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A Course on REAL-TIME EMBEDDED SYSTEMS


. . . by Krest Technologies ----------------------------------------------------------------------------------------------------------------------------------------------------------

1. Character I/O functions :getchar( ):- to read the single character from the key board. x=getchar( ); putchar( ):- to write the single character on the screen. Putchar(x); 2. String I/O functions:gets( ):- to read the string(group of characters). x=gets(); put( ):- to write the string. puts(x); getch( ):- is a reading function, but it cant print the value. getche( ):- is a reading function, it can print the value. Ex:- k it can print the k. 3. Formatted I/O functions:scanf ( ):- to read any type of data, means int, float, char, string and double scanf(controle string,&v1,&v2<<); control strings are:%d - integer %c - single char %s - string %f - float %g - double %u - unsigned values %ld - long int <<<<<<.. Ex:- scanf(%d%c%f,&a,&b,%c); printf( ):- to print the any type of data. printf(control string, v1,v2<<..); Ex:- printf(control strings,v1,v2<.);

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A Course on REAL-TIME EMBEDDED SYSTEMS


. . . by Krest Technologies ----------------------------------------------------------------------------------------------------------------------------------------------------------

Decision Making Statements (We are calling Control statements.) If statements Switch statements Conditional operator statements.

IF Statement : If statement is a powerful DMS and is used to control the

flow of executing statements. It is a two-way decision statements and is used in conjunction with an expression. if ( test expression)

Example :if ( age > 58) { Printf(Employee is retired ); }

Simple if statement :- here the condition is checks first, if it is true execute the body statements, O.w another stmts are execute. Syntax :if (test exp) { statement block; } Statement x;

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A Course on REAL-TIME EMBEDDED SYSTEMS


. . . by Krest Technologies ----------------------------------------------------------------------------------------------------------------------------------------------------------

Program:#include<stdio.h> #include<conio.h> Void main() { int age; printf(enter the age); scanf(%d,&age); if(age> 58) { Printf(the employee is retired): } }

If else: -

Here the condition is checks first, if it is true execute the body statements, if it is false execute the else part.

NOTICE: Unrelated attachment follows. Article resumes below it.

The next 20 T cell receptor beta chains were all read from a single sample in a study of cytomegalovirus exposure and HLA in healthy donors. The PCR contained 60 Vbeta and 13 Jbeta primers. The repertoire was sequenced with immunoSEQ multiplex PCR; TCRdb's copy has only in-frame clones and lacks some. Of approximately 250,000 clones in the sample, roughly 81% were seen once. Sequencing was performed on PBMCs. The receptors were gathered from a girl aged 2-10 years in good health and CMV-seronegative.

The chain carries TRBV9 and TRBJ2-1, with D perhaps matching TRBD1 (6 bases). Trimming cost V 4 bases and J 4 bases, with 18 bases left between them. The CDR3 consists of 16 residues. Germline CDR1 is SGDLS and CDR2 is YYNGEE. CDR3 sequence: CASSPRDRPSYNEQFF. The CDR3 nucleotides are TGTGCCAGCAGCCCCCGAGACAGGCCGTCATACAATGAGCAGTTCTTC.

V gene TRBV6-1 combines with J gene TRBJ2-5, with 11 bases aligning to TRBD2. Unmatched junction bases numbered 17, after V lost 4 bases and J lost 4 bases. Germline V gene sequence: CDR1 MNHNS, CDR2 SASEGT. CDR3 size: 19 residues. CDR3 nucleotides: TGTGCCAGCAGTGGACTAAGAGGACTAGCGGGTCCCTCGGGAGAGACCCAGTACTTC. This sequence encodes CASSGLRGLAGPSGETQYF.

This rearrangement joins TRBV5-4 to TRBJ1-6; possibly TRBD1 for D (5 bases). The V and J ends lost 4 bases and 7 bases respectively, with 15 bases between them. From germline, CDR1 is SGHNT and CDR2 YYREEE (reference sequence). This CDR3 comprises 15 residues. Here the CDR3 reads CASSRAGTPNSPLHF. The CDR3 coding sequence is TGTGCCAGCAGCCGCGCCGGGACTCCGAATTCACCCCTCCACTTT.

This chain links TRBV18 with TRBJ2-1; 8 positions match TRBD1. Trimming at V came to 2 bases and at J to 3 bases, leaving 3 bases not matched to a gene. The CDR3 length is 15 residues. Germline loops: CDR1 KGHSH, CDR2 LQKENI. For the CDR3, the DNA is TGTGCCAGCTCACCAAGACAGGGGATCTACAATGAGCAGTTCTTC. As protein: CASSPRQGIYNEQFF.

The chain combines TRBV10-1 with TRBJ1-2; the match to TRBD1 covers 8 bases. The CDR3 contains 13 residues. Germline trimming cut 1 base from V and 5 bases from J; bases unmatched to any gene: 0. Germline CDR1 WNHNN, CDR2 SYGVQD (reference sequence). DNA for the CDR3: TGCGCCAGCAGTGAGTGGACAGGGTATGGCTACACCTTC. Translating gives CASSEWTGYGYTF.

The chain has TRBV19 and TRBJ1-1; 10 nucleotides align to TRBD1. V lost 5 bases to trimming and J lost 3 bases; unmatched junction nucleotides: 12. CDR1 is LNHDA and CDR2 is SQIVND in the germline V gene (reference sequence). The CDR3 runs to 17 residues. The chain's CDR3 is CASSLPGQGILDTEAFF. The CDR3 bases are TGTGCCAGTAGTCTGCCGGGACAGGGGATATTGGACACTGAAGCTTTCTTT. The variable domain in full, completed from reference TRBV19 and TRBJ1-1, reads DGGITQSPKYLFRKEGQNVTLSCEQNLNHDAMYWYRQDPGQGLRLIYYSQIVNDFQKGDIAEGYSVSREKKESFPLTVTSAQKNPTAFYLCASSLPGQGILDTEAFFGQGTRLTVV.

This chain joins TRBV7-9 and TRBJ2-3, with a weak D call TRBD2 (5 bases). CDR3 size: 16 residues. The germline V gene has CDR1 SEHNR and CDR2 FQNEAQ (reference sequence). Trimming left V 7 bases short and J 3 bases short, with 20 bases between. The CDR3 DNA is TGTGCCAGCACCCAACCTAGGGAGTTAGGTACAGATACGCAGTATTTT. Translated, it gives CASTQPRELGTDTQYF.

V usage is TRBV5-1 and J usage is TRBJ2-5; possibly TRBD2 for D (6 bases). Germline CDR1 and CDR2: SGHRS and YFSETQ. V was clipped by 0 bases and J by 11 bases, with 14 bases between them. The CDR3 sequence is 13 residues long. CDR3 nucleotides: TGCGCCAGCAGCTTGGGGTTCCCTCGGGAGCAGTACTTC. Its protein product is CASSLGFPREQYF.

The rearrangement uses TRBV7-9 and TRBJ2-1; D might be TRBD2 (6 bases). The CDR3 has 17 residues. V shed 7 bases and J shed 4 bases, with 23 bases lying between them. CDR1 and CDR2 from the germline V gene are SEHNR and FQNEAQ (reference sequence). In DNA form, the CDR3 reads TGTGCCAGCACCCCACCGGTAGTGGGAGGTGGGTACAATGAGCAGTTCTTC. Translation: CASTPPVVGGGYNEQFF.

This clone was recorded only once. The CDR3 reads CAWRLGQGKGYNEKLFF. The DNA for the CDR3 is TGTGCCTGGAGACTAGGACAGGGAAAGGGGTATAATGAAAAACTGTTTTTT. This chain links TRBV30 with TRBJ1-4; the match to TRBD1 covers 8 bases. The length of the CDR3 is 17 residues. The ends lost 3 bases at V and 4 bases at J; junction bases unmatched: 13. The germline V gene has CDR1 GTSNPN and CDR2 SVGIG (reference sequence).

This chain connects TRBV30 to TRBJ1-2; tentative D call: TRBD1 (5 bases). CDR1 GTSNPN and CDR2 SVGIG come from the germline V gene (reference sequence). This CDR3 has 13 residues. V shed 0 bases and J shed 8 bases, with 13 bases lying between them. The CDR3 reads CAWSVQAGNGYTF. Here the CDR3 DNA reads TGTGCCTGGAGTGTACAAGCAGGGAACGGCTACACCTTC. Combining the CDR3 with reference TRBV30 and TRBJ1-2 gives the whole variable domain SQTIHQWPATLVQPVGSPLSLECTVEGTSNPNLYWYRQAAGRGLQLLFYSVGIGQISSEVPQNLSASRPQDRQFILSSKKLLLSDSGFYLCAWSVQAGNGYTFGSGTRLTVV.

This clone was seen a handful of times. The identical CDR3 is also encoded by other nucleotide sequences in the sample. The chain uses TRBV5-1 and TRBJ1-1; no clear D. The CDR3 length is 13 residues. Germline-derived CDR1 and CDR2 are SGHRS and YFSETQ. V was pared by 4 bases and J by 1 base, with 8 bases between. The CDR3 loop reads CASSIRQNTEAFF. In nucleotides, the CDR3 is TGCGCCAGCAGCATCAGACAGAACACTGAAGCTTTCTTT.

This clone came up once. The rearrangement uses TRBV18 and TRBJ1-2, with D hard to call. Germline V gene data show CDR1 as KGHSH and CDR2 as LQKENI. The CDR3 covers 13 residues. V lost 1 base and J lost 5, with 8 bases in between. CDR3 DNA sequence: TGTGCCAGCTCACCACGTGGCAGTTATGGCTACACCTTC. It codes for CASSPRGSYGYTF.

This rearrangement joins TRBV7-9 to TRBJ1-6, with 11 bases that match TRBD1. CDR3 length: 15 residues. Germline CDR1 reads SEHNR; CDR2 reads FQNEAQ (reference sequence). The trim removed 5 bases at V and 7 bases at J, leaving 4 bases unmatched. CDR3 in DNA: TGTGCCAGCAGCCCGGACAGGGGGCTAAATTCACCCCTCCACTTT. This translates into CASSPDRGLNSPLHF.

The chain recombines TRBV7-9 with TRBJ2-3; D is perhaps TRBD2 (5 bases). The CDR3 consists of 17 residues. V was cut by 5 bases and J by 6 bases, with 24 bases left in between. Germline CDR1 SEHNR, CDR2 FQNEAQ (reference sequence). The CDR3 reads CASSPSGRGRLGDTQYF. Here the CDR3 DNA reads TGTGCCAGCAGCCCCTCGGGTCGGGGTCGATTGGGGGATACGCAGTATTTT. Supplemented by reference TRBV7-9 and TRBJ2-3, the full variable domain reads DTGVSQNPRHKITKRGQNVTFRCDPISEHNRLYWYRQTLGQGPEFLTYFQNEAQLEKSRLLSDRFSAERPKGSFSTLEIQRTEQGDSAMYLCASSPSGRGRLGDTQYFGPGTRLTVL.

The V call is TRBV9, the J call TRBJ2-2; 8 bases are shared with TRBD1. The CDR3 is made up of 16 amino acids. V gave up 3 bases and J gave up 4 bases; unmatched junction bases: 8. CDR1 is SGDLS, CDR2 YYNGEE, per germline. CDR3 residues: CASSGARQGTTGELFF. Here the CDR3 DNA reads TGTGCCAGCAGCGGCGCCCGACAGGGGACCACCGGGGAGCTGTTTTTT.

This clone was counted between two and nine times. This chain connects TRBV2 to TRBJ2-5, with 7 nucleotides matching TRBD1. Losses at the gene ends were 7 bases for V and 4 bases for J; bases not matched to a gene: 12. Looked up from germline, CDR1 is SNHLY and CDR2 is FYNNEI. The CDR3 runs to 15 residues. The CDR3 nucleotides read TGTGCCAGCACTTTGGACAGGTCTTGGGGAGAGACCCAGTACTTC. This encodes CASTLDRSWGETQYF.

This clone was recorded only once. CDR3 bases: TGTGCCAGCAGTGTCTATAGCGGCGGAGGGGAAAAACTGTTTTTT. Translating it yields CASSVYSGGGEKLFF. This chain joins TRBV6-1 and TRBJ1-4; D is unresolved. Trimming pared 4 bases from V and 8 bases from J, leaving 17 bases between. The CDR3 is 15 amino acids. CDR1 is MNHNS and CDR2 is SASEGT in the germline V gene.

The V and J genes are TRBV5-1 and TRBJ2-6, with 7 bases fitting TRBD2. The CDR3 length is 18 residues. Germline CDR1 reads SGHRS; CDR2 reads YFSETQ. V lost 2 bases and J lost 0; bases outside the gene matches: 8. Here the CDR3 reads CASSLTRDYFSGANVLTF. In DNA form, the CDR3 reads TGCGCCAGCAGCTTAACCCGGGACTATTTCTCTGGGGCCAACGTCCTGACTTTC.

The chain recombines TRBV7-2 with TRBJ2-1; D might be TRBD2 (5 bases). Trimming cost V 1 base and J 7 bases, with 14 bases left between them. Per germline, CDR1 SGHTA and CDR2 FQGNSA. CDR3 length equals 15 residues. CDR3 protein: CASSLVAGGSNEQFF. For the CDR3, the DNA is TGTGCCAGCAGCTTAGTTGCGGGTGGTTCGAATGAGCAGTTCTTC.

if (test exp) { statement x; } else { statement y; } Statement z;

#include<stdio.h> #include<conio.h> Void main() { int age; printf(enter the age); scanf(%d,&age); if(age > 18)
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A Course on REAL-TIME EMBEDDED SYSTEMS


. . . by Krest Technologies ----------------------------------------------------------------------------------------------------------------------------------------------------------

{ Printf(the preson is major); } else { Printf(the preson is minor); } getch(); }

Nested if :- here the condition is checks first, if it is true, again it checks the within the condition, it is true then execute the body stmt, or else stmt, or outer if else part will be execute

if (test exp) { if(test exp) { statement x; } else { statement y; } } else { Statement z } Statement x; #include<stdio.h> #include<conio.h> Void main() { int a,b,c;
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A Course on REAL-TIME EMBEDDED SYSTEMS


. . . by Krest Technologies ----------------------------------------------------------------------------------------------------------------------------------------------------------

printf(enter the a b c values); scanf(%d%d%d,&a,&b,&c); if(a > b) { if(a>c) { printf( a is big); } else { Printf( c is big); } } else if(b>c) { Printf( b is big); } else { Printf( c is big); } getch(); }

Else if or Ladder if :- here the condition is checks first, if it is true execute the body statements, o.w it can false it will checks the another else if stmt and so on<<.. up to the conditions are true.

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A Course on REAL-TIME EMBEDDED SYSTEMS


. . . by Krest Technologies ----------------------------------------------------------------------------------------------------------------------------------------------------------

if (cond 1) statement 1; else if (cond2) statement 2; else if (cond3) statement 3; <<<. <<<. else default stmt; <<<<< Statement x;

Program to print the different colors: #include<stdio.h> #inlude<conio.h> Void main() { int choice; Printf(enter the choice); Scanf(%d,&choice); If( choice==1) { Printf(the color is Red);
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A Course on REAL-TIME EMBEDDED SYSTEMS